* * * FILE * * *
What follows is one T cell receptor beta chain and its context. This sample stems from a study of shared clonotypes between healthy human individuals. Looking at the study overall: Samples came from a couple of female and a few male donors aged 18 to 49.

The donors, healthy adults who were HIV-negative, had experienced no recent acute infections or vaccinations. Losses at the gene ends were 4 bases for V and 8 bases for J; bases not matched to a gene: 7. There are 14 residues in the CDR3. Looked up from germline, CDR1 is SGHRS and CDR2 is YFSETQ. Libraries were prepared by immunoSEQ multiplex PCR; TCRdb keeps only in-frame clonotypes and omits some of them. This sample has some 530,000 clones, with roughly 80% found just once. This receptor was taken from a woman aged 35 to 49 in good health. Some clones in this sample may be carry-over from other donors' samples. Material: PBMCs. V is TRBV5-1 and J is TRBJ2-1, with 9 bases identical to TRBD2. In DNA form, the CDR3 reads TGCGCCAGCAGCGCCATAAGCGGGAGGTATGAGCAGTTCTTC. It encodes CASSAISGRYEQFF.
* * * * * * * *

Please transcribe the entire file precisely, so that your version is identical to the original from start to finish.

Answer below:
What follows is one T cell receptor beta chain and its context. This sample stems from a study of shared clonotypes between healthy human individuals. Looking at the study overall: Samples came from a couple of female and a few male donors aged 18 to 49.

The donors, healthy adults who were HIV-negative, had experienced no recent acute infections or vaccinations. Losses at the gene ends were 4 bases for V and 8 bases for J; bases not matched to a gene: 7. There are 14 residues in the CDR3. Looked up from germline, CDR1 is SGHRS and CDR2 is YFSETQ. Libraries were prepared by immunoSEQ multiplex PCR; TCRdb keeps only in-frame clonotypes and omits some of them. This sample has some 530,000 clones, with roughly 80% found just once. This receptor was taken from a woman aged 35 to 49 in good health. Some clones in this sample may be carry-over from other donors' samples. Material: PBMCs. V is TRBV5-1 and J is TRBJ2-1, with 9 bases identical to TRBD2. In DNA form, the CDR3 reads TGCGCCAGCAGCGCCATAAGCGGGAGGTATGAGCAGTTCTTC. It encodes CASSAISGRYEQFF.